Overview of the Iora Model in the words of patients and provider team members:

Iora as an Example of Effectiveness

I chose this company as an example of effectiveness because they have pioneered a method of delivering primary care that preliminary studies have shown is fulfilling their goals. There was “an average 48 percent drop in emergency room visits and a net spending reduction of 12.6 percent [for their patients] in Atlantic City and 20 percent in Seattle” in a study conducted a year after implementation.4

Possible Challenges:

This model is a compelling one, but some questions remain about future potential and continued alignment of business and operational models. For one, it will be important to follow patients long term to ensure that the improved health outcomes and decreased health resource usage mentioned above is a sustained finding over the course of the patients’ lives. Additionally, there is the question of scalability in the current health care context. While health care is slowly moving towards more value-based payment models, like the one described above, most providers and payors still focus on a fee-for-service based approach. Even now, Iora is sometimes asked to file “dummy claims” because they are caught in the middle of this transition. Operating as both a fee-for-service and as a value-based service does not allow for aligned business and operational models and leads to additional costs.8 Furthermore, Iora works because they are getting large employers to sign employees up for their services, but what will it take for large governmental insurers like Medicaid and Medicare to change practices from fee-for-service to value-based payments? And as this health care delivery system becomes more popular, how will the operational model adapt to an influx of patients?


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Student comments on Iora Health: Improving Health While Cutting Costs

  1. While they seem to provide an effective preventative care model, their business model would worry me in their ability to adequately create value that their business clients can actually see. Since they only perform ambulatory care, the businesses need to purchase additional health insurance for any inpatient care that’s still needed. So while they may create cost savings, they still require the client to carry all of the risks. What makes them preferable to more comprehensive preventative care coverage (like an HMO)? I would be curious to know if they have looked at partnering with hospitals and expanding their value proposition to cover both inpatient and ambulatory services.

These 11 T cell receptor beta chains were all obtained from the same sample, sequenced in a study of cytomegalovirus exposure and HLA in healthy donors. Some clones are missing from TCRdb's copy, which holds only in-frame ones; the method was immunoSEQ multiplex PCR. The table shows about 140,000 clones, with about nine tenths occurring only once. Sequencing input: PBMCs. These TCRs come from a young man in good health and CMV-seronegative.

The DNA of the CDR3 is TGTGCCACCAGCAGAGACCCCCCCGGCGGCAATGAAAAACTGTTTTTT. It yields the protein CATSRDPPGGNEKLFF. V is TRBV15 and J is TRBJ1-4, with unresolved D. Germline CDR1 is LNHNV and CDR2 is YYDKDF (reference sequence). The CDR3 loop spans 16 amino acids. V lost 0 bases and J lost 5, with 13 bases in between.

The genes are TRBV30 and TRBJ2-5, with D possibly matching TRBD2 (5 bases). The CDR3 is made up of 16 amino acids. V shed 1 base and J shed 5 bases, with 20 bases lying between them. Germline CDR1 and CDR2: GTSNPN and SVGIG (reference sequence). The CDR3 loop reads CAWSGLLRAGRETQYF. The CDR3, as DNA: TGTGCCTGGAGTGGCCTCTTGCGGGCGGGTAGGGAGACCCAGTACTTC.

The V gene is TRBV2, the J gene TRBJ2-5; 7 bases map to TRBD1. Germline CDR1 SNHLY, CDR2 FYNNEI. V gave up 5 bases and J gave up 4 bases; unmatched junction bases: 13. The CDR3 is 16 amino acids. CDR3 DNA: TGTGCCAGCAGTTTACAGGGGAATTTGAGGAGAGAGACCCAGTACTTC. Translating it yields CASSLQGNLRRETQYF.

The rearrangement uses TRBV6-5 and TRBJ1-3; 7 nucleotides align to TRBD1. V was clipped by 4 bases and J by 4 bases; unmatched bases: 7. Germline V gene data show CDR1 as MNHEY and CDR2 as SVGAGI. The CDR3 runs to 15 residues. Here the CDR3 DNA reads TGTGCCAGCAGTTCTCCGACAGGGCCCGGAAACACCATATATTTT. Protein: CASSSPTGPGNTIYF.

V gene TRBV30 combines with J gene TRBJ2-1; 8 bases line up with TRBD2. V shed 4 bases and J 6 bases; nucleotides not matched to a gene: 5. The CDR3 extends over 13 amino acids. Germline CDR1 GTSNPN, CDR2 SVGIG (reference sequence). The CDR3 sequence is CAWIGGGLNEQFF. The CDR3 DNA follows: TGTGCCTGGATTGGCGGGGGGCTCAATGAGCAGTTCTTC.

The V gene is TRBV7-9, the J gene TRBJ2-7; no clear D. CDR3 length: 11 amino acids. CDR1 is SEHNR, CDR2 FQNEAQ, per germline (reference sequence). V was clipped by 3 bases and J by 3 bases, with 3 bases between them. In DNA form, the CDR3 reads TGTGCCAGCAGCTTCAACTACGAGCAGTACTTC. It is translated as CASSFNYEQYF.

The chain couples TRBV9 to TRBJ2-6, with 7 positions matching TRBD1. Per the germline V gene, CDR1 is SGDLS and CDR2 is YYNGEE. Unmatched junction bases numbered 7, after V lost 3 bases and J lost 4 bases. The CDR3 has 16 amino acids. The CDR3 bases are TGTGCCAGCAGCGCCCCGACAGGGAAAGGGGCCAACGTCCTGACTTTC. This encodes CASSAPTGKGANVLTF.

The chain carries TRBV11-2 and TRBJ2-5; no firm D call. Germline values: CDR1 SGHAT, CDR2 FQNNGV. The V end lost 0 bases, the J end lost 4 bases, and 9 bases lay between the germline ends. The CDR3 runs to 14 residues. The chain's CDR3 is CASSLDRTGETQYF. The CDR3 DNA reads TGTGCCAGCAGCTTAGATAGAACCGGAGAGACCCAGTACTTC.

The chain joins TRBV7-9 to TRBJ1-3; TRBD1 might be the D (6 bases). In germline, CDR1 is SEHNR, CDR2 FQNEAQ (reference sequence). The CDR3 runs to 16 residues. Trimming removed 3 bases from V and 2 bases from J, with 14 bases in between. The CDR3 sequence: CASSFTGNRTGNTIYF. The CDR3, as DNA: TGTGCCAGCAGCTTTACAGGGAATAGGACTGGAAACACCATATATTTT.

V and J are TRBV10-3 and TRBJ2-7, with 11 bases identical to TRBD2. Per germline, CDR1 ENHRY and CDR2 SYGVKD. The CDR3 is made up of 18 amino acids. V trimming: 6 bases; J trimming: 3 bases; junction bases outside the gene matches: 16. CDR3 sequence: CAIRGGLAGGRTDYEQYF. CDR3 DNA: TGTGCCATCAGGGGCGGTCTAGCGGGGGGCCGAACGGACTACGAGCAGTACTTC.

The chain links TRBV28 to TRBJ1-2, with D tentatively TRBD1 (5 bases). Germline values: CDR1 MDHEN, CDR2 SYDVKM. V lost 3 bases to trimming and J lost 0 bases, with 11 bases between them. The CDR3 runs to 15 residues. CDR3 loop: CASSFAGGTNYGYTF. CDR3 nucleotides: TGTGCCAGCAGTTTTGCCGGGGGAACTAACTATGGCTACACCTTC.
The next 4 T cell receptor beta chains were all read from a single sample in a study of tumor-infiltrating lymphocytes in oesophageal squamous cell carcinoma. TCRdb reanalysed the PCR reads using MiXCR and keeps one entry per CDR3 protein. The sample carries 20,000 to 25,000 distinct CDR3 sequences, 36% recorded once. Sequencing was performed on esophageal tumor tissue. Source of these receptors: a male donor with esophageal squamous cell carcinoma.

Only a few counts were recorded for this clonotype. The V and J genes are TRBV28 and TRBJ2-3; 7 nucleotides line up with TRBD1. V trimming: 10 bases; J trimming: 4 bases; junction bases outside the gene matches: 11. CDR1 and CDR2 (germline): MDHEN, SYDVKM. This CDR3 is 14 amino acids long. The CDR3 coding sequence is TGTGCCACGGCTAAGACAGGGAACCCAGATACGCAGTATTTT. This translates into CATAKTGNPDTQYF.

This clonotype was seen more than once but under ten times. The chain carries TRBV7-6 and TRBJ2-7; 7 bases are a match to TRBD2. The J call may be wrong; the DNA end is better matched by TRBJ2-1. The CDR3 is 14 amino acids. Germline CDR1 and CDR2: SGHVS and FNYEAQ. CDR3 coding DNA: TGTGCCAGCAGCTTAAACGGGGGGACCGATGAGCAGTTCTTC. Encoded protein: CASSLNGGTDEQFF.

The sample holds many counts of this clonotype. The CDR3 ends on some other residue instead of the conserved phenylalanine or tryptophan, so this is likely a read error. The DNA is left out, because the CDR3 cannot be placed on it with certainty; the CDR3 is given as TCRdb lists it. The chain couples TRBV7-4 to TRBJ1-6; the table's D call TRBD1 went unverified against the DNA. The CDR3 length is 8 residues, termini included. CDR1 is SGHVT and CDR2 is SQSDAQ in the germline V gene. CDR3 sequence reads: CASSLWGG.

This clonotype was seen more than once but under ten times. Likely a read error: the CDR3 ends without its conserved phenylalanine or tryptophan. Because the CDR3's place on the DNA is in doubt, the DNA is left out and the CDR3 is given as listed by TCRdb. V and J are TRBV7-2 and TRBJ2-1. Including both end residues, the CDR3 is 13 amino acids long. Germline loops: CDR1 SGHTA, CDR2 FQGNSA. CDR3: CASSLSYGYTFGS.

2. Interesting piece, Iora has received lots of attention in health care, and for good reason. One question I have though, you often hear about new models like Iora being better because they allow for same-day scheduling and other similar fast services; what in the Iora model allows such quick patient responsiveness to occur that doesn’t happen in other PCP settings? Is it that physicians have more scheduled down-time during the day when they aren’t seeing patients? If so, some may argue that that’s not efficient use of the physician’s time. Where is the flexibility in scheduling and provider resources built in to see patients on a same-day basis? Also, interesting that the value-based-payment model works as well here as it does given that PCPs won’t necessarily see the increased costs of an admission to a hospital (unless their already in an ACO-type model).